I’d actually quit Drew’s band to be a stay-at-home mom. Our daughter was in a car seat for over eight hours a day. By the time she was six months, she’d been to 32 states and Canada. And I’m like, “I don’t think I can keep her in a car seat for seven hours a day, poor thing.” So I quit to do the mom thing.
How did that morph into launching a solo career?
It was hilarious. I kept trying to write songs for his band. But often when I would sit down to write a song, I would say, “Drew, I’m so sorry, I accidentally wrote another song about God.” I didn’t mean to, but I’m just a spiritual person. I don’t fully understand everything, and I feel really comfortable in a lot of the mystery, but that is something that my heart has always been drawn to. And so I loved what Drew’s response was. He was like, “Hey, write what’s in you. Let those songs out.”
When he said that, it lit a fire within me. I don’t know that I needed permission from him, but all of a sudden I just felt this freedom to sing what was in my heart. That’s usually me saying, “I believe, but help my unbelief.” I’m usually wrestling my faith to the ground. I’m working my faith out through song. I guess the songs were helping me find some semblance of peace and comfort and solace. So I thought, “Man, maybe they’d help somebody else. That’d be cool.”
Does the divisiveness going on now in the U.S. tempt you to write political songs?
I don’t know that it does. I feel called to move forward in love, and I guess sometimes that will intersect, politically speaking, in terms of using your voice to speak up on behalf of those who maybe don’t have a voice. That can look political at times. But I think for me, I’m less motivated by politics and more motivated by love and peacemaking. But sometimes to make peace, you’ve got to tell the truth.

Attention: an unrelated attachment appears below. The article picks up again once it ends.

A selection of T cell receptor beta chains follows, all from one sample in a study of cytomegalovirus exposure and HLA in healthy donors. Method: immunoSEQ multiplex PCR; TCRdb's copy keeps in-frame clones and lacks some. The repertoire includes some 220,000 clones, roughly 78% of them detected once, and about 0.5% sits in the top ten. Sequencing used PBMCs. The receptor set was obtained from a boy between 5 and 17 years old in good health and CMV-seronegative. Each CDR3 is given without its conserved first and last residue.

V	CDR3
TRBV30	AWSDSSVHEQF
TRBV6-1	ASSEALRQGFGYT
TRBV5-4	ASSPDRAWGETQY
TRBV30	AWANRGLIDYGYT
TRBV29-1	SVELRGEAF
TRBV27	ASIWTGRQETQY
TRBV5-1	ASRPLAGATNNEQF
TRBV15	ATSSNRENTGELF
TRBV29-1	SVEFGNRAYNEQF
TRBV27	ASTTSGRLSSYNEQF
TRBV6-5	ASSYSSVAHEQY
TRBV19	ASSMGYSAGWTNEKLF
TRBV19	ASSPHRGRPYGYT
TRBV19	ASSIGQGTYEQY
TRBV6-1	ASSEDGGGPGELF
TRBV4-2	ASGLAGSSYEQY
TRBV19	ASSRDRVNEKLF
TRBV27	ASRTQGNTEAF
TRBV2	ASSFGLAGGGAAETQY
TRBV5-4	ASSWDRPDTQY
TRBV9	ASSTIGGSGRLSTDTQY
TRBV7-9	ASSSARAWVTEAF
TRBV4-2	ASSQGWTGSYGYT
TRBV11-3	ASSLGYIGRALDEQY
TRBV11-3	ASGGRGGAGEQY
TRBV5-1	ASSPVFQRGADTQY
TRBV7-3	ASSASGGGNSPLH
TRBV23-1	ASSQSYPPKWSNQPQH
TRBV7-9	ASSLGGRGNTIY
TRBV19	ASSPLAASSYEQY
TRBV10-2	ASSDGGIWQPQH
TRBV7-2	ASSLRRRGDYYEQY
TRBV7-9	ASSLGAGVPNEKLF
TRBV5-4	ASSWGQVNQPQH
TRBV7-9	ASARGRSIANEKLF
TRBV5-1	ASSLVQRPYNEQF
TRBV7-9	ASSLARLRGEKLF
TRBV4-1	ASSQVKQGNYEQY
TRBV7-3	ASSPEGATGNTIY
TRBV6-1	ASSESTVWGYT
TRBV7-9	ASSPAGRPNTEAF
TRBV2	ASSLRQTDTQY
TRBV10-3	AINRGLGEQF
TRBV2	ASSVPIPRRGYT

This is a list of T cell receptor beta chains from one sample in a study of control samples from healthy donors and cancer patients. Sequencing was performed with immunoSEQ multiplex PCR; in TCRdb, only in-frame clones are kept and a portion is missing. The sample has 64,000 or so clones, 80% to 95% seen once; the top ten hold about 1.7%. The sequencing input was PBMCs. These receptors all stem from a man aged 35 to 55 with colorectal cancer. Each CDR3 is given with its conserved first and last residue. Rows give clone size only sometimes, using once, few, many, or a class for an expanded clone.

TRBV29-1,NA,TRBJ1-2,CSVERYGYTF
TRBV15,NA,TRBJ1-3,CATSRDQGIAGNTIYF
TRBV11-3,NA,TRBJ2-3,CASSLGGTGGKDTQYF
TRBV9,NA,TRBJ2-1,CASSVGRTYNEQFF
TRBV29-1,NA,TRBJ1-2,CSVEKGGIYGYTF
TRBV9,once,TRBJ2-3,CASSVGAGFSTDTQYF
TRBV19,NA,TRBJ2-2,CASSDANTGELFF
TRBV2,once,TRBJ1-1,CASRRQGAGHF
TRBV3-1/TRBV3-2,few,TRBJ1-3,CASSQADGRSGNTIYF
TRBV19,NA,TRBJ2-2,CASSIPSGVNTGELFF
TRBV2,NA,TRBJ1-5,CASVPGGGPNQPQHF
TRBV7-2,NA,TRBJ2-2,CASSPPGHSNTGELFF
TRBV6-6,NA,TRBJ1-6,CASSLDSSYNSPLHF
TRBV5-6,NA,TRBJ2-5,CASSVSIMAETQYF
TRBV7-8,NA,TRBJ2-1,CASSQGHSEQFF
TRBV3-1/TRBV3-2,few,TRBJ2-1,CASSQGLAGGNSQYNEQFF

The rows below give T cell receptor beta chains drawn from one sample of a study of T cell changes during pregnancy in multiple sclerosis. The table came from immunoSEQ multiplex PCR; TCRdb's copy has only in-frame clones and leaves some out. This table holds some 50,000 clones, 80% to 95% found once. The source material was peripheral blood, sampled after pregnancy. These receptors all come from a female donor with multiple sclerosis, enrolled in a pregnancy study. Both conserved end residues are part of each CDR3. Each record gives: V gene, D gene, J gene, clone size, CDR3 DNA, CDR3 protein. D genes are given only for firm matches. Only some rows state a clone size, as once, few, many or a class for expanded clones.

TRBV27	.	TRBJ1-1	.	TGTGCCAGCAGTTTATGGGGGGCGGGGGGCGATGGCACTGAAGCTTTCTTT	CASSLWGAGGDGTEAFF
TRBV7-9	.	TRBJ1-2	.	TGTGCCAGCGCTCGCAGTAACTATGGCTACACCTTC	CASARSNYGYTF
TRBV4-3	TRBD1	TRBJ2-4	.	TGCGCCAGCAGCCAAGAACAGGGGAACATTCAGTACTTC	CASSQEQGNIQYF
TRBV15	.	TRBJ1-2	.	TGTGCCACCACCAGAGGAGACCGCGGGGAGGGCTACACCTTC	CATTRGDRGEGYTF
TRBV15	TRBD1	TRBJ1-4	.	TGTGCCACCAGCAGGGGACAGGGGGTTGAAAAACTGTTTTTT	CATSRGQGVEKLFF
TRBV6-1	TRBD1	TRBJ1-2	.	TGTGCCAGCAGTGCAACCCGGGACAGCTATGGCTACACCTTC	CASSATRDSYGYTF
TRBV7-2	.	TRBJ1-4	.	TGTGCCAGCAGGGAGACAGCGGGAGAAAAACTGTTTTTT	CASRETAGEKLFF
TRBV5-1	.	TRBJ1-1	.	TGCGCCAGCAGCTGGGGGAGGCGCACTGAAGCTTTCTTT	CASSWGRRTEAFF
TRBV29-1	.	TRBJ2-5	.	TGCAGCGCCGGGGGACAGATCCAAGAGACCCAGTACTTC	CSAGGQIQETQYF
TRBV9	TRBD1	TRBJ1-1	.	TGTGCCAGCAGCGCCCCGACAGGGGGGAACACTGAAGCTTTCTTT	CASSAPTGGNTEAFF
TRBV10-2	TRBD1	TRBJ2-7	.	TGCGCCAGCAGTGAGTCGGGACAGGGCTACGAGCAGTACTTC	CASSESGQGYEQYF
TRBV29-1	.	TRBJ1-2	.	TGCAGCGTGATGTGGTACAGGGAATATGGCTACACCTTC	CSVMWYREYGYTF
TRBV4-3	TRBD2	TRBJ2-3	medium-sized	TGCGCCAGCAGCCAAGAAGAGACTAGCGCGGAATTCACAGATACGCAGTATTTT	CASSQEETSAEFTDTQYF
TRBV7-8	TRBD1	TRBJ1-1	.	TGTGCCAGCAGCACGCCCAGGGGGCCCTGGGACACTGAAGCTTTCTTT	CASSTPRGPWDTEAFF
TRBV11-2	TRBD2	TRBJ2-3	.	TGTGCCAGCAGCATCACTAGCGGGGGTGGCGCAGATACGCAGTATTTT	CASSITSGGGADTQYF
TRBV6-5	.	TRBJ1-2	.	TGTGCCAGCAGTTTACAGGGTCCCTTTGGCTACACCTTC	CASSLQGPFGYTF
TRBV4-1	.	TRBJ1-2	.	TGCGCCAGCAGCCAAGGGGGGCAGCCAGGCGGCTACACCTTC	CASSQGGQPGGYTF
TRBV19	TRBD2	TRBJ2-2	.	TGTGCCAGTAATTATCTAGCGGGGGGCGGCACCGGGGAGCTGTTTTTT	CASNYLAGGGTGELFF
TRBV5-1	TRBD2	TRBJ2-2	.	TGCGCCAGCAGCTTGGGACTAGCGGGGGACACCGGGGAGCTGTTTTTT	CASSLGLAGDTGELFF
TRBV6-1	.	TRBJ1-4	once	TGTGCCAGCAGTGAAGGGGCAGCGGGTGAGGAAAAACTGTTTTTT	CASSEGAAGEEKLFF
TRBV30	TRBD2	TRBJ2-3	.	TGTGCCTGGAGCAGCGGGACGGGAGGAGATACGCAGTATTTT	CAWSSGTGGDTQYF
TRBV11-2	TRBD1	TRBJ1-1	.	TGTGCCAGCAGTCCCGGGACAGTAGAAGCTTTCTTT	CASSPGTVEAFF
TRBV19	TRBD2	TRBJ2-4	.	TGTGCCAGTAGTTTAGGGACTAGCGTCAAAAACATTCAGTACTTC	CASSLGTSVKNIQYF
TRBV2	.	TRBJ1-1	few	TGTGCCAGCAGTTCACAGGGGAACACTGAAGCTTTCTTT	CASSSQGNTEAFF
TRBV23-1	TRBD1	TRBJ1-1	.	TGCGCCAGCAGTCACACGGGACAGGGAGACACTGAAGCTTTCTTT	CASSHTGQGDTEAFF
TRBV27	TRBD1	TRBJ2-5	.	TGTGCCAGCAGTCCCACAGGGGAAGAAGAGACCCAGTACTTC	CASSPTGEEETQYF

Many of your solo videos are filmed with spectacular nature backgrounds. Why do you return to that approach so often?
It’s very intentional because creation itself is one of the ways that I experience God most. I feel like the story of love beating death is written all over creation. When the (coronavirus) numbers were low, we did a trip where we went down into the Grand Canyon, rafted the Colorado River, spent the night on the riverbanks and then rafted out. While we were down there, a guide was telling us that in the Grand Canyon, the walls really tell a story. It’s actually a story of disaster upon disaster: landslide, mudslide, volcano, earthquake, flood, drought. Then there’s this great divide split wide open by a river, and I thought, this just looks like a picture of literally all of our hearts, especially after the last two years. There is a current of love that runs deeper than our deepest ache, pain or longing that will carry us back to a place where we can know that we’re beloved, no matter how broken we are. I’m like, “All right, let’s get in a place where I’m reminded of that. Maybe it’ll remind other people of that.”
You’ve spoken on stage about seeking help for depression and anxiety. Why did you decide to do that?
I want everybody to know how precious they are. I want to remember it myself and I want kids to know that. So it’s been a joy to speak openly about depression and anxiety and worry and fear and division and to say, these are all real things in a broken world. But we’re invited to be hope-people and bridge-building people and people who are about reconciliation and love. I really love getting to come stumbling and tripping and broken and full of doubt and fear sometimes into the presence of love. And I will happily hobble my way into that presence over and over again and invite others to come along with me.
Photo Credit: Ashtin Paige